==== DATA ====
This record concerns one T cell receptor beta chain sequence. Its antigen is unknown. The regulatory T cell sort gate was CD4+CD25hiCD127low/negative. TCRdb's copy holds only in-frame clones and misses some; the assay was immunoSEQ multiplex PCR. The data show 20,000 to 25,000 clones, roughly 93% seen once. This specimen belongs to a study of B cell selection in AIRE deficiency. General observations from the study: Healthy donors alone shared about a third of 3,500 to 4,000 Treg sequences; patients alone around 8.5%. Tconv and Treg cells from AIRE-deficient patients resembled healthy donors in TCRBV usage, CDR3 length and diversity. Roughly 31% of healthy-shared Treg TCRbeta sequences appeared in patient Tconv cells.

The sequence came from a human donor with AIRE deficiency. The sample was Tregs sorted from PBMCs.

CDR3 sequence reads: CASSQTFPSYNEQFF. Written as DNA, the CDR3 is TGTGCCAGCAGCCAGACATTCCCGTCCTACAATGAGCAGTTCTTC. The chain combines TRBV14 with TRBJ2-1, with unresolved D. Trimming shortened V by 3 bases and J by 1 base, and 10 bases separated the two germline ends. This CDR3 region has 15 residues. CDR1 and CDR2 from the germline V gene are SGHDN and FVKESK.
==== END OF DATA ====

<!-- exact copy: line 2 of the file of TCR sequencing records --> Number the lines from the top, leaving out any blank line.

The sequence came from a human donor with AIRE deficiency. The sample was Tregs sorted from PBMCs.